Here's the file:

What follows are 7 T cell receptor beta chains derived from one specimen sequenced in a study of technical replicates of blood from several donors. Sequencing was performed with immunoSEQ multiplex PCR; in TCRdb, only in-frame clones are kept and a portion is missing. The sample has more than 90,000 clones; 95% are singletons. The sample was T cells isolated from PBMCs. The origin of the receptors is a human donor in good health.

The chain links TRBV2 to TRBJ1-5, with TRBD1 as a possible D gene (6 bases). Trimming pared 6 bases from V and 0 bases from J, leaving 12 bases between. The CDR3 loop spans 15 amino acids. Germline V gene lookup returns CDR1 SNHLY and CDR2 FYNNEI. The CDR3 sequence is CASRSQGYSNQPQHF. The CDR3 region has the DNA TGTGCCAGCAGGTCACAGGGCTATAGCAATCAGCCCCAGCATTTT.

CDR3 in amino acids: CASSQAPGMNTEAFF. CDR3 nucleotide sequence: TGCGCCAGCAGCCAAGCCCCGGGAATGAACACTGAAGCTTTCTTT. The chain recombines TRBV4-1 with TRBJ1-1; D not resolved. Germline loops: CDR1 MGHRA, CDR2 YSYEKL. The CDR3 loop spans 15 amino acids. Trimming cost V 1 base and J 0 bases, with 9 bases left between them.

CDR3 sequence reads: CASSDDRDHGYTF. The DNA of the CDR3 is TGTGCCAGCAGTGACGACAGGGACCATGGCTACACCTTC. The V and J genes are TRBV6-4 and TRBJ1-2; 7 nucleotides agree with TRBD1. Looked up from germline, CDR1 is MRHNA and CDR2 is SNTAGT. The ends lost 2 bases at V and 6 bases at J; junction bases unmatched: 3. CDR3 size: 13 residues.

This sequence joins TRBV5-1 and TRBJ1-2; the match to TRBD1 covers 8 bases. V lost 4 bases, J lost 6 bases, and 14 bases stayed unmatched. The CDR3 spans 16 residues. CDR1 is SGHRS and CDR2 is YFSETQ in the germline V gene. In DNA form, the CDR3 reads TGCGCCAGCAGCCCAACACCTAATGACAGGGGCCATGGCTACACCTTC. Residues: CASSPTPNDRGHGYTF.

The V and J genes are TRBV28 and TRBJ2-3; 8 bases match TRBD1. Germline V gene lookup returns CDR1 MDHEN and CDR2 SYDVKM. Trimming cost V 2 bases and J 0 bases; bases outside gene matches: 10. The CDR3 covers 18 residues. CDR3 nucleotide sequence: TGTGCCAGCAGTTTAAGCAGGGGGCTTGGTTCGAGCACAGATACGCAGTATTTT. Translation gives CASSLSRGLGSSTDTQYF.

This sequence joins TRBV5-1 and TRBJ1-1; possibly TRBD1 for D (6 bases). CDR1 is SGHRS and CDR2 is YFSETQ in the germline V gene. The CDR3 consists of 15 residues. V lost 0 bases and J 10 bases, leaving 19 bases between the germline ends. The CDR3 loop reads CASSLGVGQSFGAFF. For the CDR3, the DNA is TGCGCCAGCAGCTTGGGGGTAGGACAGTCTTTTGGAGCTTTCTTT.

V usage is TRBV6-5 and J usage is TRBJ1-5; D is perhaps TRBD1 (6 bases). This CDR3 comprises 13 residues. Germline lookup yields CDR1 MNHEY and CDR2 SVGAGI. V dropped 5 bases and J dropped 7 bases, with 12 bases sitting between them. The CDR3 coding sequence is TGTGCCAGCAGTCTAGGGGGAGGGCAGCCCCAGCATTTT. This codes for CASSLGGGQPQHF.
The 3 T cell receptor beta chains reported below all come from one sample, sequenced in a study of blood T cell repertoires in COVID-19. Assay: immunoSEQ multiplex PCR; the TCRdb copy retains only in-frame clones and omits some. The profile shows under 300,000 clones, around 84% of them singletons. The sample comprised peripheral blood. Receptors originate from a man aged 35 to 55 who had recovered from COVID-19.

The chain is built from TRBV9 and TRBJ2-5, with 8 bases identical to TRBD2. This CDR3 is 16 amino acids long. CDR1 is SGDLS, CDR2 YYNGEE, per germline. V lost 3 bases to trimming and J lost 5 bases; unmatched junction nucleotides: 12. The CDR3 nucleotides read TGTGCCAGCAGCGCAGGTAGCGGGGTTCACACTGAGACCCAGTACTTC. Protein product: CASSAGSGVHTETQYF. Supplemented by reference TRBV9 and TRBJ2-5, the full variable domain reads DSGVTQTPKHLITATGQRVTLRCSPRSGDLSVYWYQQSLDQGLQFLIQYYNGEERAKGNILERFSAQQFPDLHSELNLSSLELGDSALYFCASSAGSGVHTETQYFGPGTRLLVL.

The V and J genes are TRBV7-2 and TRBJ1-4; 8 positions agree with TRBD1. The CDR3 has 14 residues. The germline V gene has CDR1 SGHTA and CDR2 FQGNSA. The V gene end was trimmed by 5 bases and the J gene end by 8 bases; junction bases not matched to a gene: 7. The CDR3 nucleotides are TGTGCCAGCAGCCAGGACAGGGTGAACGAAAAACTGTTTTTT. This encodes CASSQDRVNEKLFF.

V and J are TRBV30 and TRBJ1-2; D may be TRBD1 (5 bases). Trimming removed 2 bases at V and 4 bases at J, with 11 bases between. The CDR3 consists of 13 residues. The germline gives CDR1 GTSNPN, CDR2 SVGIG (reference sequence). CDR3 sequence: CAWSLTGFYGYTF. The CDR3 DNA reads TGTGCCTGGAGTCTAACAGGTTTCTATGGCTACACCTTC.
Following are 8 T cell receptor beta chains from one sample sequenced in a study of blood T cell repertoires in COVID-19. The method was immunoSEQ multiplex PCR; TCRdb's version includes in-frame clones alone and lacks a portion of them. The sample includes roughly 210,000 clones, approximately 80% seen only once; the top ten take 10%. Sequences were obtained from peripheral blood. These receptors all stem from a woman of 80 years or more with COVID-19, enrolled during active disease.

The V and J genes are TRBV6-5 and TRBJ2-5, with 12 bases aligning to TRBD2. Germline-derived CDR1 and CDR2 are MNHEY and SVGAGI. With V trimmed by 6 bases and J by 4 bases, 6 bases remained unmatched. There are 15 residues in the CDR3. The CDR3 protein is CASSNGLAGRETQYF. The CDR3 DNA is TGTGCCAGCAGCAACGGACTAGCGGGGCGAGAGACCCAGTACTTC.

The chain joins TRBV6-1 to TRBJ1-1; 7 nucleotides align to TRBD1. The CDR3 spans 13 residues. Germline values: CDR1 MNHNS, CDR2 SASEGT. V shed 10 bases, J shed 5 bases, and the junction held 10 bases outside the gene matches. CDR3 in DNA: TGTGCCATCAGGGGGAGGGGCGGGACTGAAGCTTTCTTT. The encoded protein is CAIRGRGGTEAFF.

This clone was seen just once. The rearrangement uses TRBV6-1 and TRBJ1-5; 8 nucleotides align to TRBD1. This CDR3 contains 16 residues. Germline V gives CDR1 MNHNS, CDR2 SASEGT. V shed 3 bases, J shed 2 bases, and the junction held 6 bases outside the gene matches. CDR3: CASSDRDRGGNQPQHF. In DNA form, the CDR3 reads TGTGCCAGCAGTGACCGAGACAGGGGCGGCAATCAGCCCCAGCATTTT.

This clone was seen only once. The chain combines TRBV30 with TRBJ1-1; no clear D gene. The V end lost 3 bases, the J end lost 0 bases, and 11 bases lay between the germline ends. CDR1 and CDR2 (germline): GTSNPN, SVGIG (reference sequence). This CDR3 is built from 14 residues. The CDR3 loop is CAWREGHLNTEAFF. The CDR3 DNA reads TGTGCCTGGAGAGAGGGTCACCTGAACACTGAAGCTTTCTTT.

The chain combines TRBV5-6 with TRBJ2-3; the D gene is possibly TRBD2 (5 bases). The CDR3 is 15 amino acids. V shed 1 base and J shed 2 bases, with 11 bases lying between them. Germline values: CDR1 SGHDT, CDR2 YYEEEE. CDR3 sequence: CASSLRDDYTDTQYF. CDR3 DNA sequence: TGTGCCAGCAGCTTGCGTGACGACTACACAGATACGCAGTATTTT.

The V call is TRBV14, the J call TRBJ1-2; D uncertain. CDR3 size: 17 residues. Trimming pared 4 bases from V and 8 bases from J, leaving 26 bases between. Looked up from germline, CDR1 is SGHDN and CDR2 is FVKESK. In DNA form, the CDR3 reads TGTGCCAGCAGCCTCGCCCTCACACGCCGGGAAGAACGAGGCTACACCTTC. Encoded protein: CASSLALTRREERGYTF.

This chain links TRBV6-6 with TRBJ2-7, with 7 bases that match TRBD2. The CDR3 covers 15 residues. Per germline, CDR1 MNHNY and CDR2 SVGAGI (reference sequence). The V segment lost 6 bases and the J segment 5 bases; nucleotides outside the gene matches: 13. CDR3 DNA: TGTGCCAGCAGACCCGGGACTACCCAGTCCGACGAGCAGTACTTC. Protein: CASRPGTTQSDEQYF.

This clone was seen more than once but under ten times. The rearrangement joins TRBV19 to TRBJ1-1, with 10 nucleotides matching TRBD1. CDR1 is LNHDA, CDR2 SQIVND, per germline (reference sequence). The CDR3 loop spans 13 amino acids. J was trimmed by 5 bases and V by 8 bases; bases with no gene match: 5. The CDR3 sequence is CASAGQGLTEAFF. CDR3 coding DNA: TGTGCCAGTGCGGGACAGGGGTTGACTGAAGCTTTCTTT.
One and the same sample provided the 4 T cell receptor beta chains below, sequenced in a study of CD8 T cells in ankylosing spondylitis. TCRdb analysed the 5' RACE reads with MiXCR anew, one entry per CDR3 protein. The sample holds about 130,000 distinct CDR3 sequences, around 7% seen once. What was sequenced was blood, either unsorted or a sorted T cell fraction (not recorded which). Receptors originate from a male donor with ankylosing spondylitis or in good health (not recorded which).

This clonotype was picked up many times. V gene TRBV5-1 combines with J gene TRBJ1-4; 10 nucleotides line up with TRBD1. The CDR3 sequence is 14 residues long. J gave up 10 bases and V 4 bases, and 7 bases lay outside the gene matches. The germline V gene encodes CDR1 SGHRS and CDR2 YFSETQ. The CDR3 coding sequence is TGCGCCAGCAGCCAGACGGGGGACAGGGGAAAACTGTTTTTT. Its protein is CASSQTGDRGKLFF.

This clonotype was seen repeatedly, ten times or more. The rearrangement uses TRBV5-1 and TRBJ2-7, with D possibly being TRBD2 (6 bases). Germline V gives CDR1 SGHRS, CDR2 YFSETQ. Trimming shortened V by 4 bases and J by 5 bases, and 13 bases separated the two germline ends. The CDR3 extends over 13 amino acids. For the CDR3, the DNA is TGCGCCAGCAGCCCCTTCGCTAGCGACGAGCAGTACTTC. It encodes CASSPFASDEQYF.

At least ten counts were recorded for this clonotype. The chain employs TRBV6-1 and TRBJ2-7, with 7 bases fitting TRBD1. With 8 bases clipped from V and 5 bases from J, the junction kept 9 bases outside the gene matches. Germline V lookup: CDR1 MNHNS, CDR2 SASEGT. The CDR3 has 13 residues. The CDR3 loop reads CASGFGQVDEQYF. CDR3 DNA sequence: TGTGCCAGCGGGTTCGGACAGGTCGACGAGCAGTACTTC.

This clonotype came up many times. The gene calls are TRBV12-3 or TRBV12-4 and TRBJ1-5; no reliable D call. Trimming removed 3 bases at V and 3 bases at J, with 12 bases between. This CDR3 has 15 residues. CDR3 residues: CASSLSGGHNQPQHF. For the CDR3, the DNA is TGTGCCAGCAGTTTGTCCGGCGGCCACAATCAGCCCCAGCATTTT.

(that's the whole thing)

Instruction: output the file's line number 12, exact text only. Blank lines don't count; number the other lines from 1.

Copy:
V and J are TRBV30 and TRBJ1-2; D may be TRBD1 (5 bases). Trimming removed 2 bases at V and 4 bases at J, with 11 bases between. The CDR3 consists of 13 residues. The germline gives CDR1 GTSNPN, CDR2 SVGIG (reference sequence). CDR3 sequence: CAWSLTGFYGYTF. The CDR3 DNA reads TGTGCCTGGAGTCTAACAGGTTTCTATGGCTACACCTTC.